EDF Energy Plc, the U.K. unit of Electricite de France SA, won a contract from Network Rail Ltd. to supply power from its nuclear plants to railroads as Britain increases the use of electric trains to cut emissions.
EDF Energy will provide 3.2 terawatt hours of electricity a year for 10 years to power a rail network used by 3 million passengers a day, the company said today in a statement.
Britain is electrifying its rail network to phase out diesel trains, with plans for three-quarters of all passenger miles to be by electric train by 2020. EDF operates eight nuclear power stations in Britain and has proposed to add reactors at sites in Somerset and Suffolk.
Most of the electricity will be used for trains, which now make up 55 percent of rail traffic, according to EDF. Electric trains emit as much as 35 percent less carbon per passenger and are quieter than diesel vehicles, the U.K. Department for Transport says on its website.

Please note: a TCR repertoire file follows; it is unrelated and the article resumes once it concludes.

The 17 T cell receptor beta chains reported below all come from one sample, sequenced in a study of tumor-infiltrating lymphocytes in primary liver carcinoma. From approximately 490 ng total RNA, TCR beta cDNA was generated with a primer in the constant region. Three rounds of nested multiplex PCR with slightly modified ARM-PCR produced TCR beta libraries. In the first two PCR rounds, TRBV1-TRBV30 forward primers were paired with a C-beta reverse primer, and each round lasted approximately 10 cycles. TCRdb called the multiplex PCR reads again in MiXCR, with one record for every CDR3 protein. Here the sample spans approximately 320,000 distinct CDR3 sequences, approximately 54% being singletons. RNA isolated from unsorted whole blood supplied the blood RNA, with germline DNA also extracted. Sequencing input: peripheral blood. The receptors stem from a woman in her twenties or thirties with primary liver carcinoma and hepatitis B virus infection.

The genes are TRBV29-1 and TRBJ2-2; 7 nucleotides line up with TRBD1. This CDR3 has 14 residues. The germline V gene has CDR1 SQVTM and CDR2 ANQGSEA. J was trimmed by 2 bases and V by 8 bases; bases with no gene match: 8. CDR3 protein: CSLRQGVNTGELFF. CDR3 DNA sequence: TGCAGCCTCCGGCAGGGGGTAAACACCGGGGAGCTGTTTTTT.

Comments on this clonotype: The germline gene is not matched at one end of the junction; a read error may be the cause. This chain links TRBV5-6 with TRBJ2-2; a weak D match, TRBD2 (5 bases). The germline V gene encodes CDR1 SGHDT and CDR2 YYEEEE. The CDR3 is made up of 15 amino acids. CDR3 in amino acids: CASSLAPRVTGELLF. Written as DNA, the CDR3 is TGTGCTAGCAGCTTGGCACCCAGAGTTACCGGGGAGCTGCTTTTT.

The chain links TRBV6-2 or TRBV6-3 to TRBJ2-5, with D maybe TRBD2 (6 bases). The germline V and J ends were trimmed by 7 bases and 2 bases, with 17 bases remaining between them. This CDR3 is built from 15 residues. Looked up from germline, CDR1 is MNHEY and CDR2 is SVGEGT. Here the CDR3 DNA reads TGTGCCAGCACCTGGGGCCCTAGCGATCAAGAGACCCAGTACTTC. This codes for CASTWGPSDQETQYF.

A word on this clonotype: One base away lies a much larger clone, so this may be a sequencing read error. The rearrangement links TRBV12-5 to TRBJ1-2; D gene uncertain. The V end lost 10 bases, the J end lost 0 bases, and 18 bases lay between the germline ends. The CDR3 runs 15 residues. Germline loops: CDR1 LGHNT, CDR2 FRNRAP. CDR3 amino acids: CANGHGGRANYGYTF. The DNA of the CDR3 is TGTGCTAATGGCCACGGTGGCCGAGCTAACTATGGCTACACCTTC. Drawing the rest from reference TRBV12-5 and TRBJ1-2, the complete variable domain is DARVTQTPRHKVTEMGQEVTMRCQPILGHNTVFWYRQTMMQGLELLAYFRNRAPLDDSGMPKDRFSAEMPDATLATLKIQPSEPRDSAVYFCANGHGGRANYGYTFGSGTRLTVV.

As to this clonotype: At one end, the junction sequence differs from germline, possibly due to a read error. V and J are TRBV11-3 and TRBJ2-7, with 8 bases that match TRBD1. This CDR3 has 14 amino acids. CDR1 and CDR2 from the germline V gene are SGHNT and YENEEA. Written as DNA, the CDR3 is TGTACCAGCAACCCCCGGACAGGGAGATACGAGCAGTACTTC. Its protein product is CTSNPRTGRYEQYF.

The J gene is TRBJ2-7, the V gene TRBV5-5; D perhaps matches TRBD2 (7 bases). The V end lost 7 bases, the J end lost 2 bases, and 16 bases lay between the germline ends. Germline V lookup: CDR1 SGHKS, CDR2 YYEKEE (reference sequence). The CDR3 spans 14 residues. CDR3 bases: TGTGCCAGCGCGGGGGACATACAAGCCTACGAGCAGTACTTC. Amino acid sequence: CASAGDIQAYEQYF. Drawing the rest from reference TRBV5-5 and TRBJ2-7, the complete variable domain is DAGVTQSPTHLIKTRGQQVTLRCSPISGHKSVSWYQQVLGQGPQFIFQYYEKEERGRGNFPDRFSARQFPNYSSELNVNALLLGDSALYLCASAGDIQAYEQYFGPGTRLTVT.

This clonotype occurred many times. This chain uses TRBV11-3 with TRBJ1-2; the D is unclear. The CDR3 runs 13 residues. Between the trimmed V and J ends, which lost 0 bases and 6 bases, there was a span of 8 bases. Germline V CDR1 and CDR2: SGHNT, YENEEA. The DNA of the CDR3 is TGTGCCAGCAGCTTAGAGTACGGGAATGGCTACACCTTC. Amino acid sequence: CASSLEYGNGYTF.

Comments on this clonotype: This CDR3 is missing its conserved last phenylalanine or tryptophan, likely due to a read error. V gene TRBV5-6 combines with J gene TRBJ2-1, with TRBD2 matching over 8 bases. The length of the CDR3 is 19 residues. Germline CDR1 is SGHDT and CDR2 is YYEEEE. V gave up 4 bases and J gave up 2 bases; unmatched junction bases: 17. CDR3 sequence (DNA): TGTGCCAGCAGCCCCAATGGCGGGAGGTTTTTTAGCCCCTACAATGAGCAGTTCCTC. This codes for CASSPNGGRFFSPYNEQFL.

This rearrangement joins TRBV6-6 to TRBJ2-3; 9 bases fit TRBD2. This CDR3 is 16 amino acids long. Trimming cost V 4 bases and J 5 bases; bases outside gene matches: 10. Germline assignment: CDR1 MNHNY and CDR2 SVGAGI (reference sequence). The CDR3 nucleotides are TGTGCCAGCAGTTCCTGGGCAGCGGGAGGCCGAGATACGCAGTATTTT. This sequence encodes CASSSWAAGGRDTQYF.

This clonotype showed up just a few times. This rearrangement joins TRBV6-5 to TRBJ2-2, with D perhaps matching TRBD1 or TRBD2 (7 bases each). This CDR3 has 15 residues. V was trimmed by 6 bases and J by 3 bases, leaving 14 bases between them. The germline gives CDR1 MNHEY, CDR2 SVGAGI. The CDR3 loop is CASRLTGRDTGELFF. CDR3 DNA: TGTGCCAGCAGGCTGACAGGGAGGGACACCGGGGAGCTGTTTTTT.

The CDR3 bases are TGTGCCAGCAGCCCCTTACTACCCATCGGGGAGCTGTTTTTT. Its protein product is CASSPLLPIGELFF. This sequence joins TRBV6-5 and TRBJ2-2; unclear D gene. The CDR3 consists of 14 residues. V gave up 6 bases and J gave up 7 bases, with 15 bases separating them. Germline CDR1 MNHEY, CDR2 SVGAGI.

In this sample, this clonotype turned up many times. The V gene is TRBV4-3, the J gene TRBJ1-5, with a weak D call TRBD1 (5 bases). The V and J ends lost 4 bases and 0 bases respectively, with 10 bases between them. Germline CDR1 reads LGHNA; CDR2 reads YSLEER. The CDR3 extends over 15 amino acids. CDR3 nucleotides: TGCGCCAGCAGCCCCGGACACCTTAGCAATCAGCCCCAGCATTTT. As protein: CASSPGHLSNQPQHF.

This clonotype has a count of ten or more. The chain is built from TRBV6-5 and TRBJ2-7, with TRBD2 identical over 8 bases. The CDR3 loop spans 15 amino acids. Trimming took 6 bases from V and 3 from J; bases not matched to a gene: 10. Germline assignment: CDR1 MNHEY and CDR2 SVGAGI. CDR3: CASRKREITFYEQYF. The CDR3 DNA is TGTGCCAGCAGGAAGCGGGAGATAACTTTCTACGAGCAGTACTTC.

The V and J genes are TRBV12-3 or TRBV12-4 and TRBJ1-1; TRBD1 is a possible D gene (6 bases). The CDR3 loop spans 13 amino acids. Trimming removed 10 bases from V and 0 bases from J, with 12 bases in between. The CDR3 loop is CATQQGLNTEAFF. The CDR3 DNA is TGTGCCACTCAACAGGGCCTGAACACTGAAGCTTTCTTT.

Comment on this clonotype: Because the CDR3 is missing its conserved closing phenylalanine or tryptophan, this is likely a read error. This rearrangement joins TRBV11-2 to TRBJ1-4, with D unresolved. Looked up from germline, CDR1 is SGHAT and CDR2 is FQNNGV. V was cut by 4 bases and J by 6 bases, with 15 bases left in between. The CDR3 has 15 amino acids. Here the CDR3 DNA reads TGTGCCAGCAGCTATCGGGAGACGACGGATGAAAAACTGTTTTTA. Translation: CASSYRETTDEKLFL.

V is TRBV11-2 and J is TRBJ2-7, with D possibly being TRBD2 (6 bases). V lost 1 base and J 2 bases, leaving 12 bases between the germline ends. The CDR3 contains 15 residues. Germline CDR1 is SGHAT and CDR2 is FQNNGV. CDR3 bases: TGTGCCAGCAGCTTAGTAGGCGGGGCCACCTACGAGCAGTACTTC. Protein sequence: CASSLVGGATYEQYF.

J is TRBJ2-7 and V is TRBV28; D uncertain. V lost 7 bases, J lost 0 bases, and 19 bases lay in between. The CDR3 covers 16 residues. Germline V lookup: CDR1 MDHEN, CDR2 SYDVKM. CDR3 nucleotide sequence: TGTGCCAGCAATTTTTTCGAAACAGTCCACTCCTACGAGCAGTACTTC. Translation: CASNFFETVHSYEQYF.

Network Rail, which owns and maintains the U.K.’s rail infrastructure, is the biggest electricity consumer in Britain.
The company is working to electrify more than 2,000 miles (3,200 kilometers) of track, according to EDF.
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